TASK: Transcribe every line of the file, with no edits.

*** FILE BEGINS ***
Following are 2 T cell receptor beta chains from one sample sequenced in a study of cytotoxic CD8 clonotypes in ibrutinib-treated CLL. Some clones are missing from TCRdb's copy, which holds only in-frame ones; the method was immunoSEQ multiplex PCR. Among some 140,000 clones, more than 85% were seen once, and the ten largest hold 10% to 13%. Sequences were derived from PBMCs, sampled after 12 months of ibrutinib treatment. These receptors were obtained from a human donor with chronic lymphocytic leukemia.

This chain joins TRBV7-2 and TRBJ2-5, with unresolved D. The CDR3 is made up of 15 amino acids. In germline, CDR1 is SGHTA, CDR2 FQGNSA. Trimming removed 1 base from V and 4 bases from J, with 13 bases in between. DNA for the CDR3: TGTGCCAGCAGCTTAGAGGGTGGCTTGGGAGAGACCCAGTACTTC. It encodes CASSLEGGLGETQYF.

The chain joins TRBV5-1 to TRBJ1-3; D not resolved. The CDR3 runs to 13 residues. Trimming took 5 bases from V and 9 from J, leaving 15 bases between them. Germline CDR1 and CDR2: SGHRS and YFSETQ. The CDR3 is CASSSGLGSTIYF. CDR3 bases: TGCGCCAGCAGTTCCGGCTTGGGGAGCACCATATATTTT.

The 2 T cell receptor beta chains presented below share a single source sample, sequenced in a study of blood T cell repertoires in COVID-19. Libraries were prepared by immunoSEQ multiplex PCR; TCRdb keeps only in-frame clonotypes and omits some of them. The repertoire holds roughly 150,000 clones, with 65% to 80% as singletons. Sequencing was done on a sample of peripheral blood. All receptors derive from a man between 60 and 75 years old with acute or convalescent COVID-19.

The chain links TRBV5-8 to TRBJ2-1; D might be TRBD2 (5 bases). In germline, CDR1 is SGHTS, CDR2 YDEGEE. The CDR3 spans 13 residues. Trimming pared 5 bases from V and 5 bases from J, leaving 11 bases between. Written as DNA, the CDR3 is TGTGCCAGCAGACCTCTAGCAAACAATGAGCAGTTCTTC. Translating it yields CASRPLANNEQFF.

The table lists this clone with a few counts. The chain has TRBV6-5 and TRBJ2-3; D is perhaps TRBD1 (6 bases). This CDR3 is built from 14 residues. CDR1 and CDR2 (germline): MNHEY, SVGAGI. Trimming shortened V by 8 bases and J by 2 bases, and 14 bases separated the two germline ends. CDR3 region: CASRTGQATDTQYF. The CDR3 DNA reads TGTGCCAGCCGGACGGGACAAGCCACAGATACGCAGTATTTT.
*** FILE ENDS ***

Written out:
Following are 2 T cell receptor beta chains from one sample sequenced in a study of cytotoxic CD8 clonotypes in ibrutinib-treated CLL. Some clones are missing from TCRdb's copy, which holds only in-frame ones; the method was immunoSEQ multiplex PCR. Among some 140,000 clones, more than 85% were seen once, and the ten largest hold 10% to 13%. Sequences were derived from PBMCs, sampled after 12 months of ibrutinib treatment. These receptors were obtained from a human donor with chronic lymphocytic leukemia.

This chain joins TRBV7-2 and TRBJ2-5, with unresolved D. The CDR3 is made up of 15 amino acids. In germline, CDR1 is SGHTA, CDR2 FQGNSA. Trimming removed 1 base from V and 4 bases from J, with 13 bases in between. DNA for the CDR3: TGTGCCAGCAGCTTAGAGGGTGGCTTGGGAGAGACCCAGTACTTC. It encodes CASSLEGGLGETQYF.

The chain joins TRBV5-1 to TRBJ1-3; D not resolved. The CDR3 runs to 13 residues. Trimming took 5 bases from V and 9 from J, leaving 15 bases between them. Germline CDR1 and CDR2: SGHRS and YFSETQ. The CDR3 is CASSSGLGSTIYF. CDR3 bases: TGCGCCAGCAGTTCCGGCTTGGGGAGCACCATATATTTT.

The 2 T cell receptor beta chains presented below share a single source sample, sequenced in a study of blood T cell repertoires in COVID-19. Libraries were prepared by immunoSEQ multiplex PCR; TCRdb keeps only in-frame clonotypes and omits some of them. The repertoire holds roughly 150,000 clones, with 65% to 80% as singletons. Sequencing was done on a sample of peripheral blood. All receptors derive from a man between 60 and 75 years old with acute or convalescent COVID-19.

The chain links TRBV5-8 to TRBJ2-1; D might be TRBD2 (5 bases). In germline, CDR1 is SGHTS, CDR2 YDEGEE. The CDR3 spans 13 residues. Trimming pared 5 bases from V and 5 bases from J, leaving 11 bases between. Written as DNA, the CDR3 is TGTGCCAGCAGACCTCTAGCAAACAATGAGCAGTTCTTC. Translating it yields CASRPLANNEQFF.

The table lists this clone with a few counts. The chain has TRBV6-5 and TRBJ2-3; D is perhaps TRBD1 (6 bases). This CDR3 is built from 14 residues. CDR1 and CDR2 (germline): MNHEY, SVGAGI. Trimming shortened V by 8 bases and J by 2 bases, and 14 bases separated the two germline ends. CDR3 region: CASRTGQATDTQYF. The CDR3 DNA reads TGTGCCAGCCGGACGGGACAAGCCACAGATACGCAGTATTTT.